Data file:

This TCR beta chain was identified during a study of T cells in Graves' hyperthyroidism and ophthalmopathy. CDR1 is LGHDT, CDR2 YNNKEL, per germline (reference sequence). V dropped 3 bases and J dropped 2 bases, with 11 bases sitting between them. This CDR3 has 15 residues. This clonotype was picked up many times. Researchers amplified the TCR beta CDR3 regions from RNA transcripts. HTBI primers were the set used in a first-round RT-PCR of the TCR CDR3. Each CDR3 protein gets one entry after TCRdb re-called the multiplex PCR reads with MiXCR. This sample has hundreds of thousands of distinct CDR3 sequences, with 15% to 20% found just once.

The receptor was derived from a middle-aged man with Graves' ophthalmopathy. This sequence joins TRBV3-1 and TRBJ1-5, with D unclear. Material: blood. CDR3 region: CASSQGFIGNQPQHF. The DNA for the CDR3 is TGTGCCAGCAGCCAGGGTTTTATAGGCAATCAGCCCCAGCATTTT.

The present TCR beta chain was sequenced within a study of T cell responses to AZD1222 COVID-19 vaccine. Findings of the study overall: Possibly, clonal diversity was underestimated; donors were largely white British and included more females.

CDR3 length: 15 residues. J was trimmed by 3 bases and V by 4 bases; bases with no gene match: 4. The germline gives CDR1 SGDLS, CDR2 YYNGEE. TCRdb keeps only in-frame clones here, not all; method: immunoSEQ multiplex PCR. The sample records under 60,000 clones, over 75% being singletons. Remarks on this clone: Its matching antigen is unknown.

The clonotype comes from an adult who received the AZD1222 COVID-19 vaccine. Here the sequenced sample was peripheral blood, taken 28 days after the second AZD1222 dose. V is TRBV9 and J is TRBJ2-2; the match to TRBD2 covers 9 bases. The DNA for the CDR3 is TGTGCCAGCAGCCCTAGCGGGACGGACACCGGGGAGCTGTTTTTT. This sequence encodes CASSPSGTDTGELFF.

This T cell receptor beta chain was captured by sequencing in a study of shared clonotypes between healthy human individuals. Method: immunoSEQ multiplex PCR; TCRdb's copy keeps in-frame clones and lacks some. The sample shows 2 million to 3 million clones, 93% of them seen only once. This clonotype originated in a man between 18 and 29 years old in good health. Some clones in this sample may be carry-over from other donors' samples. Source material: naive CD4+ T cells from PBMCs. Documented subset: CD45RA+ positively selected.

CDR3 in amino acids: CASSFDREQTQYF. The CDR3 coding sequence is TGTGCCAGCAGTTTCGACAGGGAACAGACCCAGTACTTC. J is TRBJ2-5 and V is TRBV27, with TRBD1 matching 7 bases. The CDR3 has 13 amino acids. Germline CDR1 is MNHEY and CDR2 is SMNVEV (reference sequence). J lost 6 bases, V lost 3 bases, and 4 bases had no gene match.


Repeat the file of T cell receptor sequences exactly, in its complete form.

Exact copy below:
This TCR beta chain was identified during a study of T cells in Graves' hyperthyroidism and ophthalmopathy. CDR1 is LGHDT, CDR2 YNNKEL, per germline (reference sequence). V dropped 3 bases and J dropped 2 bases, with 11 bases sitting between them. This CDR3 has 15 residues. This clonotype was picked up many times. Researchers amplified the TCR beta CDR3 regions from RNA transcripts. HTBI primers were the set used in a first-round RT-PCR of the TCR CDR3. Each CDR3 protein gets one entry after TCRdb re-called the multiplex PCR reads with MiXCR. This sample has hundreds of thousands of distinct CDR3 sequences, with 15% to 20% found just once.

The receptor was derived from a middle-aged man with Graves' ophthalmopathy. This sequence joins TRBV3-1 and TRBJ1-5, with D unclear. Material: blood. CDR3 region: CASSQGFIGNQPQHF. The DNA for the CDR3 is TGTGCCAGCAGCCAGGGTTTTATAGGCAATCAGCCCCAGCATTTT.

The present TCR beta chain was sequenced within a study of T cell responses to AZD1222 COVID-19 vaccine. Findings of the study overall: Possibly, clonal diversity was underestimated; donors were largely white British and included more females.

CDR3 length: 15 residues. J was trimmed by 3 bases and V by 4 bases; bases with no gene match: 4. The germline gives CDR1 SGDLS, CDR2 YYNGEE. TCRdb keeps only in-frame clones here, not all; method: immunoSEQ multiplex PCR. The sample records under 60,000 clones, over 75% being singletons. Remarks on this clone: Its matching antigen is unknown.

The clonotype comes from an adult who received the AZD1222 COVID-19 vaccine. Here the sequenced sample was peripheral blood, taken 28 days after the second AZD1222 dose. V is TRBV9 and J is TRBJ2-2; the match to TRBD2 covers 9 bases. The DNA for the CDR3 is TGTGCCAGCAGCCCTAGCGGGACGGACACCGGGGAGCTGTTTTTT. This sequence encodes CASSPSGTDTGELFF.

This T cell receptor beta chain was captured by sequencing in a study of shared clonotypes between healthy human individuals. Method: immunoSEQ multiplex PCR; TCRdb's copy keeps in-frame clones and lacks some. The sample shows 2 million to 3 million clones, 93% of them seen only once. This clonotype originated in a man between 18 and 29 years old in good health. Some clones in this sample may be carry-over from other donors' samples. Source material: naive CD4+ T cells from PBMCs. Documented subset: CD45RA+ positively selected.

CDR3 in amino acids: CASSFDREQTQYF. The CDR3 coding sequence is TGTGCCAGCAGTTTCGACAGGGAACAGACCCAGTACTTC. J is TRBJ2-5 and V is TRBV27, with TRBD1 matching 7 bases. The CDR3 has 13 amino acids. Germline CDR1 is MNHEY and CDR2 is SMNVEV (reference sequence). J lost 6 bases, V lost 3 bases, and 4 bases had no gene match.